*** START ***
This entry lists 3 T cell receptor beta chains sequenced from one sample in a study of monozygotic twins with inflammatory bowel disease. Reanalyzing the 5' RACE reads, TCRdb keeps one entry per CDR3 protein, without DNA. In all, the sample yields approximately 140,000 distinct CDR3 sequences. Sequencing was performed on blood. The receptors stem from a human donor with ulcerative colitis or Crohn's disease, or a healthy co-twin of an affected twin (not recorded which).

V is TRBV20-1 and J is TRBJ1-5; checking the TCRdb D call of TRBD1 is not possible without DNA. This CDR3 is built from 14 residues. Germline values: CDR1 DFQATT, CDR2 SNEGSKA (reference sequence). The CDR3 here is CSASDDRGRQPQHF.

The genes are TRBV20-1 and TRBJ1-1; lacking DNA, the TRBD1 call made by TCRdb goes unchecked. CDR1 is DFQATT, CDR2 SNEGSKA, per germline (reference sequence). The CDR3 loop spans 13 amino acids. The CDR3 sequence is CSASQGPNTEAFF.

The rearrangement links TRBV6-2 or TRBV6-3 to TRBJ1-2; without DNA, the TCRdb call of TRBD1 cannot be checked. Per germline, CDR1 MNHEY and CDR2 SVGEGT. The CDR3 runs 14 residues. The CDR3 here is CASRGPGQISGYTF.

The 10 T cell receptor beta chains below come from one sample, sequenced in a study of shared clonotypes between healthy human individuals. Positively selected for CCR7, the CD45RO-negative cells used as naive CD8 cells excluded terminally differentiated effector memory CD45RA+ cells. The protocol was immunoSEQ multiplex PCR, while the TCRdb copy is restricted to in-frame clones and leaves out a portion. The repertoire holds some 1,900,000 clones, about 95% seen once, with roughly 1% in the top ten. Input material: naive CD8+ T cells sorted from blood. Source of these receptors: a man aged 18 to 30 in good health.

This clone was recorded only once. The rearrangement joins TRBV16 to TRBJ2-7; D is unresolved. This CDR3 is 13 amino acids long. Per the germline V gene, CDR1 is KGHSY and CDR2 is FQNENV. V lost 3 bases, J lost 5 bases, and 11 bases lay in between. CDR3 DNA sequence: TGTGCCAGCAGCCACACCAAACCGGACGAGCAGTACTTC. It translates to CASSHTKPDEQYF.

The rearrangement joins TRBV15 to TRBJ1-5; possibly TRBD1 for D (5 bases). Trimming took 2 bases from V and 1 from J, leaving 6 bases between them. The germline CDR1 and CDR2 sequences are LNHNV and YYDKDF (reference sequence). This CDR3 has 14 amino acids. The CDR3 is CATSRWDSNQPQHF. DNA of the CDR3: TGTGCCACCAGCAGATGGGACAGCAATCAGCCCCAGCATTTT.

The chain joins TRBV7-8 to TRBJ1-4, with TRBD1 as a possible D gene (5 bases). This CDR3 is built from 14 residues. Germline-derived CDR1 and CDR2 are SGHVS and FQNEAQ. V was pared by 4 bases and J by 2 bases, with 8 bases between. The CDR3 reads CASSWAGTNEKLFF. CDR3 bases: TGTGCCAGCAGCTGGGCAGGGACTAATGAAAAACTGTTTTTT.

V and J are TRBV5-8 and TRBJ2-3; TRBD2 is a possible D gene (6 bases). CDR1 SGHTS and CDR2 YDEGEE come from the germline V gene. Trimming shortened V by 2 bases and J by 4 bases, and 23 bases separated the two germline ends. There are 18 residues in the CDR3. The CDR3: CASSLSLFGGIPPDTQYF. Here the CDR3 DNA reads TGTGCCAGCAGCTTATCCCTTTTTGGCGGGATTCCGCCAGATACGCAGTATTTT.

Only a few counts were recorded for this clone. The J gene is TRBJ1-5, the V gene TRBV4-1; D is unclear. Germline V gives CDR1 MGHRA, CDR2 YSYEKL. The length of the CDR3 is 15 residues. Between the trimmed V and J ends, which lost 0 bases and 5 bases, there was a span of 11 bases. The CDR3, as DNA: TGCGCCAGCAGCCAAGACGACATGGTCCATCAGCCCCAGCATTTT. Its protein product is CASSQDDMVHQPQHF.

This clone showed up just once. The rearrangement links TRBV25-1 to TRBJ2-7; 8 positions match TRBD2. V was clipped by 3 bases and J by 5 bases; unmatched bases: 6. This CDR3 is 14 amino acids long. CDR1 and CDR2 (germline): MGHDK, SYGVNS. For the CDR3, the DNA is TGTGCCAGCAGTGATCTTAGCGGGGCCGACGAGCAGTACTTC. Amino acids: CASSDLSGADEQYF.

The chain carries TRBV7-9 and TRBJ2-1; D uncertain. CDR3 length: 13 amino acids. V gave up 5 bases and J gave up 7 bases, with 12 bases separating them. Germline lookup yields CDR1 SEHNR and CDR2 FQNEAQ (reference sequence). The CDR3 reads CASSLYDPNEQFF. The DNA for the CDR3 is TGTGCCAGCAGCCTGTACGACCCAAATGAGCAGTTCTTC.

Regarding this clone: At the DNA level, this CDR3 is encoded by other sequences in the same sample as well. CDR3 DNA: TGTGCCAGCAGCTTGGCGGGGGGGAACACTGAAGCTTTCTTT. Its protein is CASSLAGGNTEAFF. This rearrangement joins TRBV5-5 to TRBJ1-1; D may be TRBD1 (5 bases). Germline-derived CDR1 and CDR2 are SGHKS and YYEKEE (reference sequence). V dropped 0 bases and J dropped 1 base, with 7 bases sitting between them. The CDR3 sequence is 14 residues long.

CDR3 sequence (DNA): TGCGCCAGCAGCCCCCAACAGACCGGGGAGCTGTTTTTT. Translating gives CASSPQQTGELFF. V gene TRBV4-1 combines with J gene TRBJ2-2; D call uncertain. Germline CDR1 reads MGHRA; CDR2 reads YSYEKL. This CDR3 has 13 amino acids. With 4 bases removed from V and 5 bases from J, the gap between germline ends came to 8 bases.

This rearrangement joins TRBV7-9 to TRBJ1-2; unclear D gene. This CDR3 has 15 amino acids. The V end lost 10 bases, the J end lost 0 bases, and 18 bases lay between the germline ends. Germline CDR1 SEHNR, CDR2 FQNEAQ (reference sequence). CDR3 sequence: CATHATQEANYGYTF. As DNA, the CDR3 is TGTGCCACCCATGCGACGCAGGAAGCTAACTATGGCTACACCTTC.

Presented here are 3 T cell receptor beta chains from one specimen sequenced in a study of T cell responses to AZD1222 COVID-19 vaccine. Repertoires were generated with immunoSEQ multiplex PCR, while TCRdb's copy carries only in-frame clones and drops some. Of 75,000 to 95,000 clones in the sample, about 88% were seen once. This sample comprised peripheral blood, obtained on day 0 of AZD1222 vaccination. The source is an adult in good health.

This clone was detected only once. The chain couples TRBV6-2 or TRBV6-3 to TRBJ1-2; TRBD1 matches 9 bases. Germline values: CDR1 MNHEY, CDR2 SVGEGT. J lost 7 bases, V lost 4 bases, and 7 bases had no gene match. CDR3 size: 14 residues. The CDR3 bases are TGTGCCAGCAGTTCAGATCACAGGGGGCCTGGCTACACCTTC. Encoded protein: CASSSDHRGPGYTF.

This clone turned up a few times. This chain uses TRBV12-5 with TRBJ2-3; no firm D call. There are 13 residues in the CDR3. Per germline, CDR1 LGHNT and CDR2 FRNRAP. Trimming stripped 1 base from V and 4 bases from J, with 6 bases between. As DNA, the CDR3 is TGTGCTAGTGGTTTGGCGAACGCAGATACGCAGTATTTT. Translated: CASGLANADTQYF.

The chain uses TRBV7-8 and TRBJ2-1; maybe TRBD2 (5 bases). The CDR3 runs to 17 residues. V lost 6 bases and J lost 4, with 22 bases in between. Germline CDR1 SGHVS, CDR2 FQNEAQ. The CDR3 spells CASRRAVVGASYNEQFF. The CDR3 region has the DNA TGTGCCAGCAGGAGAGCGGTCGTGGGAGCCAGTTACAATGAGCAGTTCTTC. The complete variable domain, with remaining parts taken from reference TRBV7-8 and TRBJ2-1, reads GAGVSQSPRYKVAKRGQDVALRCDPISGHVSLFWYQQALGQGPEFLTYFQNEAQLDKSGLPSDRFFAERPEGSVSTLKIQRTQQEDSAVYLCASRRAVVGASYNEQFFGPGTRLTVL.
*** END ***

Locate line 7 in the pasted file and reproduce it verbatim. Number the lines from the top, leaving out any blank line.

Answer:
The rearrangement joins TRBV15 to TRBJ1-5; possibly TRBD1 for D (5 bases). Trimming took 2 bases from V and 1 from J, leaving 6 bases between them. The germline CDR1 and CDR2 sequences are LNHNV and YYDKDF (reference sequence). This CDR3 has 14 amino acids. The CDR3 is CATSRWDSNQPQHF. DNA of the CDR3: TGTGCCACCAGCAGATGGGACAGCAATCAGCCCCAGCATTTT.